January Bookend

The first month of the year got me off to a good start. I enjoyed all of the books I read this month, and I’m ticking away on my goal of reading more non-fiction. Plus, I got a chance to meet my Spelman sister, author Tayari Jones (whose latest book, An American Marriage, was a huge success last year), at an event hosted by the Marshall Project. Bonus was meeting Piper Kerman, whose book Orange is the New Black has become one of Netflix’s biggest hit shows, and David Simon, creator of The Wire. I’m also thinking about starting a book club, so I’ve spent part of this month brainstorming ideas for that. Last year, I read voraciously. I want to read just as much this year, but I also want to interact more with the book writing—and reading—community. To that end, I am marking all book discussions, readings, and clubs of potential interest on my calendar!

In terms of my read-more-nonfiction goal, I started on Grant by Ron Chernow (author of Hamilton, on which the hit play is based) during the second week of January. Right now, I’m only 375 pages in (out of 1000), and I have a LOT of thoughts. The foremost of which is that there is no way I could have finished this in a month while also reading other books. I also am reading Kerman’s Orange is the New Black in tandem, so by the end of February, I should be caught back up to my goal of  one non-fiction book a month.

  • Training School for Negro Girls – Camille Acker || 👍🏾👍🏾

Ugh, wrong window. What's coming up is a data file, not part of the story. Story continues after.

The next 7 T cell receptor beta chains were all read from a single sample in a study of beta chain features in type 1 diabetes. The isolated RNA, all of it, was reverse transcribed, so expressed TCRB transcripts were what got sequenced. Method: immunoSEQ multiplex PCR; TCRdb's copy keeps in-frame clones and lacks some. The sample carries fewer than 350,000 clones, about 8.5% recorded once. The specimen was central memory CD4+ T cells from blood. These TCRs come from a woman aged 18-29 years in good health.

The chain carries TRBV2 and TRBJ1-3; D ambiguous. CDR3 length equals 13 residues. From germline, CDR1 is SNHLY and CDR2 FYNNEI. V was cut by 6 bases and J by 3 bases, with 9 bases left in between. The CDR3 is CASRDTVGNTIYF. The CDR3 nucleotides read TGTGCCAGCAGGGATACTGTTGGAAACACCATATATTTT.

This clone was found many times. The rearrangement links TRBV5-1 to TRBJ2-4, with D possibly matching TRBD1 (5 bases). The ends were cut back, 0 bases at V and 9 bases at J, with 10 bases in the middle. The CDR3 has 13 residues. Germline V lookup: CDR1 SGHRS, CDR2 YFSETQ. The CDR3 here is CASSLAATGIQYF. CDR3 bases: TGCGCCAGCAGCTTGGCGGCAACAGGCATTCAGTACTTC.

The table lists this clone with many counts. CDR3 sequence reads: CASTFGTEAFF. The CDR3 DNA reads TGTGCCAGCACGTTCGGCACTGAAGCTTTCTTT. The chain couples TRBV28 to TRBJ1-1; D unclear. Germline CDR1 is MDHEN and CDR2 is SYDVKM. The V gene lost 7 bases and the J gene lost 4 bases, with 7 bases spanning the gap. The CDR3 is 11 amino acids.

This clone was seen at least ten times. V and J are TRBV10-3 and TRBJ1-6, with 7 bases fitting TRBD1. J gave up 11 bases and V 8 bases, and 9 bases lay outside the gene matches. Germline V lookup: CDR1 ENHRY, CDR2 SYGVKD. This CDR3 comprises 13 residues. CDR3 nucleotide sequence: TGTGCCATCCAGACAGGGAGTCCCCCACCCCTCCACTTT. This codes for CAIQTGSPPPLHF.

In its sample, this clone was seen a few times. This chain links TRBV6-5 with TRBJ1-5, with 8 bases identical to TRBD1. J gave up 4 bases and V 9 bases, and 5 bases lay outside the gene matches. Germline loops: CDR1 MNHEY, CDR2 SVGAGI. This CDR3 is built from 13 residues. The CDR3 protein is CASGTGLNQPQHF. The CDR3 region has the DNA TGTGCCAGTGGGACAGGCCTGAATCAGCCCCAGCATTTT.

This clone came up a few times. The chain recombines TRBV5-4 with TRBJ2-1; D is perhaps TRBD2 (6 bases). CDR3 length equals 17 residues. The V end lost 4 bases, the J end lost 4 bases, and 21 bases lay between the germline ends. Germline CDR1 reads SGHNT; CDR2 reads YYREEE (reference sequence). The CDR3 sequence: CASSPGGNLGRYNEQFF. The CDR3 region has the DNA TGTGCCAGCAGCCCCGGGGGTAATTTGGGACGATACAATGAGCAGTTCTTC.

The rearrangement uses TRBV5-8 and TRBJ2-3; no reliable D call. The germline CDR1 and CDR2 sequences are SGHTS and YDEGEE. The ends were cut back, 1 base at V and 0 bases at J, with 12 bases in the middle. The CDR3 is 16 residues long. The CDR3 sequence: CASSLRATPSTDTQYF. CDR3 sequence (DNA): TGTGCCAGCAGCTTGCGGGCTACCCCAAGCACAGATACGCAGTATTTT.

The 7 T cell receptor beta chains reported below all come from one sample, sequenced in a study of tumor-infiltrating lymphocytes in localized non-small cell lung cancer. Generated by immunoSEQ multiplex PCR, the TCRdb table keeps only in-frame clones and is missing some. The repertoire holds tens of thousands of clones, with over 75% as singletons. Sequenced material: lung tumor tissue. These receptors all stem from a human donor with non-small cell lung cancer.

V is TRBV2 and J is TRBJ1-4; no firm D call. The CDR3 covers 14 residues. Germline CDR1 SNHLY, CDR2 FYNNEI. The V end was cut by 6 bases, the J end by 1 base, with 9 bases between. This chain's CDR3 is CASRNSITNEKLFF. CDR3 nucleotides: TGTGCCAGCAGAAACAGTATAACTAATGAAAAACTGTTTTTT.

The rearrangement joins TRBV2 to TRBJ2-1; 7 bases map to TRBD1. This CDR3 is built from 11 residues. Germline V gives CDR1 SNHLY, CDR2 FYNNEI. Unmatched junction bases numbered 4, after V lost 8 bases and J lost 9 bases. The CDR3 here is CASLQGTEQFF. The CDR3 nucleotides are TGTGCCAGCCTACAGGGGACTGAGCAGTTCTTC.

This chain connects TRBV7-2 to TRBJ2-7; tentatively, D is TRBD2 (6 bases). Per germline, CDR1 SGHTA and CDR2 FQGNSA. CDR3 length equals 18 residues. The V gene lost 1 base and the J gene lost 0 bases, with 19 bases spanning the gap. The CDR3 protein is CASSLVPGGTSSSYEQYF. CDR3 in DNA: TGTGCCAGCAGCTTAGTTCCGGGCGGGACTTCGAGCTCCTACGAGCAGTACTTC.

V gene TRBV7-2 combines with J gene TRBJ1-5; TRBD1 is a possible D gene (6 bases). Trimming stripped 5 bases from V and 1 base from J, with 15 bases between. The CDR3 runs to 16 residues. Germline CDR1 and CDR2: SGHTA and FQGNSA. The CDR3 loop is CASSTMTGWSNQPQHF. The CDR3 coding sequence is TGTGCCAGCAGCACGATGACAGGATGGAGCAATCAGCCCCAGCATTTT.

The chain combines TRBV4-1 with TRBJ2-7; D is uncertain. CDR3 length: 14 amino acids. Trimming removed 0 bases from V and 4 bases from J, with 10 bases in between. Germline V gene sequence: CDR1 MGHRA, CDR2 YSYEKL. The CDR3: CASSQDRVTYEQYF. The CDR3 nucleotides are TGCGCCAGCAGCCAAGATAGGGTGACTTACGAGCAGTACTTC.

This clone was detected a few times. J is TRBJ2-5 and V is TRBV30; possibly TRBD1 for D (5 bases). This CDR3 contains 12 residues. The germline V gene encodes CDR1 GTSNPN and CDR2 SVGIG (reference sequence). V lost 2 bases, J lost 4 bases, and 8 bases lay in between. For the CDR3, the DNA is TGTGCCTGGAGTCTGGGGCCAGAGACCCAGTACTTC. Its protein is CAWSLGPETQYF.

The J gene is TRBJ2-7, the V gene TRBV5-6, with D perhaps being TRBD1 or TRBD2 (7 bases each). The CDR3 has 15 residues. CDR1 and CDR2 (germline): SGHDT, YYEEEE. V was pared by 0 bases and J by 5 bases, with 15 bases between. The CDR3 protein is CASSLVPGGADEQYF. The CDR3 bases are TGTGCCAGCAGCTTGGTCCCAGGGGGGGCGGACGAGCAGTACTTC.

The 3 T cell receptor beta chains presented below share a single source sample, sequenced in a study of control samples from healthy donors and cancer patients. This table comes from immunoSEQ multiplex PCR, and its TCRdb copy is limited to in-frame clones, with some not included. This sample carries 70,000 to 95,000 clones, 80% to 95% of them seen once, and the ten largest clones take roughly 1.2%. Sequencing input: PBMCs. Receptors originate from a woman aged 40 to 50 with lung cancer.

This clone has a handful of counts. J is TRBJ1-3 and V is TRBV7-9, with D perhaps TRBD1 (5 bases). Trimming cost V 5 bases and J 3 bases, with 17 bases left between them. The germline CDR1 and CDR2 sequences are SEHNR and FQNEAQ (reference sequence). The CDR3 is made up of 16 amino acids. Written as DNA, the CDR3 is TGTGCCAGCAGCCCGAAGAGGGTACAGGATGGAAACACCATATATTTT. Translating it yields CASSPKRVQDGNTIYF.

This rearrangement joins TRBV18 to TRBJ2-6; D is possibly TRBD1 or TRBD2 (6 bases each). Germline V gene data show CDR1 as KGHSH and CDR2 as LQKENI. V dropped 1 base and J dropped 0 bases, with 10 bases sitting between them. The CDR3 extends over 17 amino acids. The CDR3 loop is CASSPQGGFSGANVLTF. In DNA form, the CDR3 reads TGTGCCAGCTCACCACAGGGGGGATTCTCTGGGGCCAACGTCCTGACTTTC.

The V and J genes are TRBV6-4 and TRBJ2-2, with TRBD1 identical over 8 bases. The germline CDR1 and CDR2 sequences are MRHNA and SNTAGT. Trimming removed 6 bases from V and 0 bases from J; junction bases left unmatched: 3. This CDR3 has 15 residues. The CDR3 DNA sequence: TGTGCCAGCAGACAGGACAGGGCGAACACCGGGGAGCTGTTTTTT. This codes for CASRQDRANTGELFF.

• In a collection of short stories set in Acker’s hometown (and my current town) of D.C., she explores the lives, the thoughts, the reactions, the conditions, and the needs of the gamut Black women who live in this city. I really enjoyed that the types of women and the range of issues Acker examines is a broad as the range of Black experience. Those who fail to understand the variety within the Black community would be well served to pick this book up.
  • If Beale Street Could Talk – James Baldwin || 👍🏾
    • James Baldwin was such a radical force for his time. I’m so happy that there is a resurgence of interest in his work, and that that interest brought If Beale Street Could Talk back to the forefront. This novel is poetic and loving, but crude and realistic at the same damn time. And timely….unfortunately, it seems that Baldwin’s observations of Black life in America never lose their relevance…
  • The Incendiaries – R.O. Kwon || 👍🏾
    • This short but interesting novel is told from the point of view of the college boyfriend of a young girl who is radicalized by a Christian cult and orchestrates bombings on abortion clinics. He’s an imperfect narrator telling the story of an imperfect girl who does something terrible, and it feels urgent and desperate but also laced with love and hurt.
  • The Leavers – Lisa Ko || 👍🏾👍🏾
    • By far the standout novel of my month, this book follows the lives of a young Chinese immigrant (illegal) and her son (American-born), both before and after she goes to her job at a nail salon in Manhattan one day and never returns. Her son is adopted by a white family upstate and both of their lives never (?) quite recover. THis book is extrememly timely to our national discussion at the moment without ever feeling forced or insincere.


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